Emily Xie: Plastic Code

Emily Xie: Plastic Code

Chinese-American artist Emily Xie’s coded creations replicate old world fabrics in new world media. Combining AI and generative methods, she asks what it means to be material in a digital world.

Haja Marie Kanu

2 min read

Synthetic Dialogue

As new ways of making unfold, Notes on Creation reflects on the processes used by today’s most exciting Generative artists.

Plastic has a bad reputation. Environmental considerations aside, to be plastic is also to be changeable. If you look around the room that you are in, you will probably encounter a multitude of fabrics, surfaces, and objects made from this material that defines the present day. In Emily Xie’s digital artworks, code takes on this plasticity – the ability to mimic other fibres, like polyester can mimic wool. These explorations are a starting point:

I was interested in the idea of materiality and real-life textures, and I wanted to examine what that would mean in a digital context.

Emily Xie

Interwoven, 2023

Crescent Blue, 2023

Xie pulls references from a huge range of source material thanks to her art historical background. She is particularly drawn to traditional East Asian textile and art practices like ukiyo-e woodblock printing. Using a generative algorithm, these fabrics are reimagined as layers of texture made entirely out of code.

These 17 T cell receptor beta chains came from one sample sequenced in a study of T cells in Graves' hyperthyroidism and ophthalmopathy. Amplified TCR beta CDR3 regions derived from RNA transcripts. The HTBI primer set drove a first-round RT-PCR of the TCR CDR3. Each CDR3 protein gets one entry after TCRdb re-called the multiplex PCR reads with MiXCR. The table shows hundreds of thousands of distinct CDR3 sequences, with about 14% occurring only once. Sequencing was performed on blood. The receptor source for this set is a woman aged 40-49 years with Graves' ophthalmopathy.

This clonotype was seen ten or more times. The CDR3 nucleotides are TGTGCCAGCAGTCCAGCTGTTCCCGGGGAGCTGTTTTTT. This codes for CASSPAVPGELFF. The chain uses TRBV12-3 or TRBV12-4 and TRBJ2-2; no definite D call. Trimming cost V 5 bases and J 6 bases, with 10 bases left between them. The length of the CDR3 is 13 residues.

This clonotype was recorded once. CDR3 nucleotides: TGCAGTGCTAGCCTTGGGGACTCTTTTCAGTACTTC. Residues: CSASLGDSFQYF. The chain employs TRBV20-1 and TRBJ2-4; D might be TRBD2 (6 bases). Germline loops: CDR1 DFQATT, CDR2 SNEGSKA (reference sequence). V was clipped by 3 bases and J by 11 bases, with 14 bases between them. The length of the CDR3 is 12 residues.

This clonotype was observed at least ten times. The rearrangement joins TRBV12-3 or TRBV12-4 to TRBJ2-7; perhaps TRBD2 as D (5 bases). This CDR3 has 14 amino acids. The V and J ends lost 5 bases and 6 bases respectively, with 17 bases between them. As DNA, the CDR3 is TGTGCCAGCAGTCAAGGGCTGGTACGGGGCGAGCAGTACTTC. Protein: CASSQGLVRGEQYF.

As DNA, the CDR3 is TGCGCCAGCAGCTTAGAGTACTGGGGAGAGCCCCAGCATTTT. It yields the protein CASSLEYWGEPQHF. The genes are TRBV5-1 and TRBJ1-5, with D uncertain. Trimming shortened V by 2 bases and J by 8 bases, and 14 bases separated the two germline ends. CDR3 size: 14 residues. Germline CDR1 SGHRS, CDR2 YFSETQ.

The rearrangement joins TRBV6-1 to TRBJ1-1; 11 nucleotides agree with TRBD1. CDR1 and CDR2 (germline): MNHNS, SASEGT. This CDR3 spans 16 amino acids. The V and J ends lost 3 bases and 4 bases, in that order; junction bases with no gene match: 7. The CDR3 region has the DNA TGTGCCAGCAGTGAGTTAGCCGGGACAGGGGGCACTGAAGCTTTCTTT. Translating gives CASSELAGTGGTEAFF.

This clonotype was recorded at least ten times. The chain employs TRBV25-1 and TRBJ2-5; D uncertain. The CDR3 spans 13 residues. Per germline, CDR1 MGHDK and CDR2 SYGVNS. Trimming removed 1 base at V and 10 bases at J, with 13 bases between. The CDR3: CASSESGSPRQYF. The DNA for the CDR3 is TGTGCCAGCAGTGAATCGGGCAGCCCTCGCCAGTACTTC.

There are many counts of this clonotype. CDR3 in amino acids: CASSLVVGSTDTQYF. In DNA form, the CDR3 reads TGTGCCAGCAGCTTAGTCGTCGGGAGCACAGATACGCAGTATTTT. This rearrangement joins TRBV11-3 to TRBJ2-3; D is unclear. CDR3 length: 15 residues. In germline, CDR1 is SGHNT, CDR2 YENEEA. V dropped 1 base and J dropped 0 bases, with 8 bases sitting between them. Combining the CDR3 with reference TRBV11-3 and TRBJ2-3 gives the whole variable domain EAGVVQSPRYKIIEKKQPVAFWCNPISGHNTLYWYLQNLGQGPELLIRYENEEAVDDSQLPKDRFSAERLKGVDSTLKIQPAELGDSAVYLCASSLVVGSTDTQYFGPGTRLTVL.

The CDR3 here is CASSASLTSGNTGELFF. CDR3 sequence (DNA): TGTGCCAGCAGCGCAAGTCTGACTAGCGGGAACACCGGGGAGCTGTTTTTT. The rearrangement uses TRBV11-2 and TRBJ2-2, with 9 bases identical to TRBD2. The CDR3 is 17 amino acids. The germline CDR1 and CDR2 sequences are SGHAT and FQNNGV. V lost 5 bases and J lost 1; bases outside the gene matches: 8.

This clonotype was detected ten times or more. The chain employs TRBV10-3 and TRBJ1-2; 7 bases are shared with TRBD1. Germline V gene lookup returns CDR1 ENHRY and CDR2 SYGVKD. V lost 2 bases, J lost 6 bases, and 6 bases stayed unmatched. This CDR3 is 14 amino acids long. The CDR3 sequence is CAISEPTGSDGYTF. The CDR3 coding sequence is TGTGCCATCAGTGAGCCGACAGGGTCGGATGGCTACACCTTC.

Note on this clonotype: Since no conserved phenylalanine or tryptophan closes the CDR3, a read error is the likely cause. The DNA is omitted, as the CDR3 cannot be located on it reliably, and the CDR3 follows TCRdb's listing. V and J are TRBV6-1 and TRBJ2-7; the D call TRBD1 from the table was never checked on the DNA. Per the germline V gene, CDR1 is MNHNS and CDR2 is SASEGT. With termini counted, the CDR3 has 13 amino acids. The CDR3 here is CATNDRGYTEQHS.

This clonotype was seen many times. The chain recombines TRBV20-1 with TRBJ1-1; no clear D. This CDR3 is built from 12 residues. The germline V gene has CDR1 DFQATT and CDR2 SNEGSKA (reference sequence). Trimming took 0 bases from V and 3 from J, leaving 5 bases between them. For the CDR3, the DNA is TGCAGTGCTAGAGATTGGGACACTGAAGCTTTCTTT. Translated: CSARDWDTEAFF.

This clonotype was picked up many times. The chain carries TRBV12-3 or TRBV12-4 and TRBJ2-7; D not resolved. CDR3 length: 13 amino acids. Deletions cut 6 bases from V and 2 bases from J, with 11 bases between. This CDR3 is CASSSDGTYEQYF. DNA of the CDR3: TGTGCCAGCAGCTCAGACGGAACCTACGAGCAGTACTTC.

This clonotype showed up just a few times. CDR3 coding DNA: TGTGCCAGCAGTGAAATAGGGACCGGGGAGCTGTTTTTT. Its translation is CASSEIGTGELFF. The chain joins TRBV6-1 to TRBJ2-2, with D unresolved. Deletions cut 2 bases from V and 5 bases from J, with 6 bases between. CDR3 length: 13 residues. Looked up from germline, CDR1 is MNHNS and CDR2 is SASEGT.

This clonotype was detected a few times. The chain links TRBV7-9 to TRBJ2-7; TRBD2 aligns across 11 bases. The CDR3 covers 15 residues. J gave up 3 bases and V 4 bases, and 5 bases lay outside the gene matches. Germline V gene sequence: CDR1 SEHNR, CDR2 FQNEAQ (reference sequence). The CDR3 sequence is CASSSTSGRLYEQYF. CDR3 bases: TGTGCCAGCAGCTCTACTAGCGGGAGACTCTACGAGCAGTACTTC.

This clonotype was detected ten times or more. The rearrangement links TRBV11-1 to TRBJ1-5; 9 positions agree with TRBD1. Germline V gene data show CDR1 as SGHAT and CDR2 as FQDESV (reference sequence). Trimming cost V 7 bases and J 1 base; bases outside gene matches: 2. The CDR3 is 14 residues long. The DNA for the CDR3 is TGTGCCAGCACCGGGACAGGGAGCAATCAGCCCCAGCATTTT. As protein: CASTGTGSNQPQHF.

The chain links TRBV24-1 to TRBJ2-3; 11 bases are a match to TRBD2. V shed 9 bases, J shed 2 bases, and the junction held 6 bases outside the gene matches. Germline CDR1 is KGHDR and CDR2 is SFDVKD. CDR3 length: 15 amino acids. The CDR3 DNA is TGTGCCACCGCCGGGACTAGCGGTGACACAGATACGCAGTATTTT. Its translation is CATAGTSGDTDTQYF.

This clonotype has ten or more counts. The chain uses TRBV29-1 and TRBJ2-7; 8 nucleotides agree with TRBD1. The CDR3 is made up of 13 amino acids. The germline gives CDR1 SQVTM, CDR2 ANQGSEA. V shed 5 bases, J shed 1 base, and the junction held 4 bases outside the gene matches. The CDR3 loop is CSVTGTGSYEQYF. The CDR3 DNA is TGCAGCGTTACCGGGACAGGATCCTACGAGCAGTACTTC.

Ming Dynasty embroidery, early 17th Century

Otsuki Plain in Kai Province, 1852

Xie likens her coded parameters to a “digital loom.” Many consider the jacquard loom one of the earliest examples of a generative system (Woven Codes by Matt Deslauriers demonstrates this). Xie’s process demonstrates the throughlines between past and present and how generative methods have been upcycled across generations. She harnesses the technological capability of generative algorithms to construct a new kind of materiality.

Memories of Qilin, 2022

Guardian Lion

Guardian Lion builds on techniques and learnings from Memories of Qilina project that Xie began in 2021.

Conceptually, the series explores the notion of folklore. It is meant to evoke shapes, forms, and imagery that are subject to interpretation, much like the stories we tell.

Emily Xie

Artworks from the series reminded Xie’s mother of one mythological creature in particular. The qilin is a legendary being that has a dragon’s head, a deer-like body adorned with fish scales, along with a lion’s mane. According to some folklore, qilin can also shape-shift. The works in the series feature lifelike forms collaged out of different patterns and textures. As a long-form generative project created on the Art Blocks platform, the same code morphs and presents itself in a huge range of outputs. Malleable, shapeshifting, imitative, plastic.

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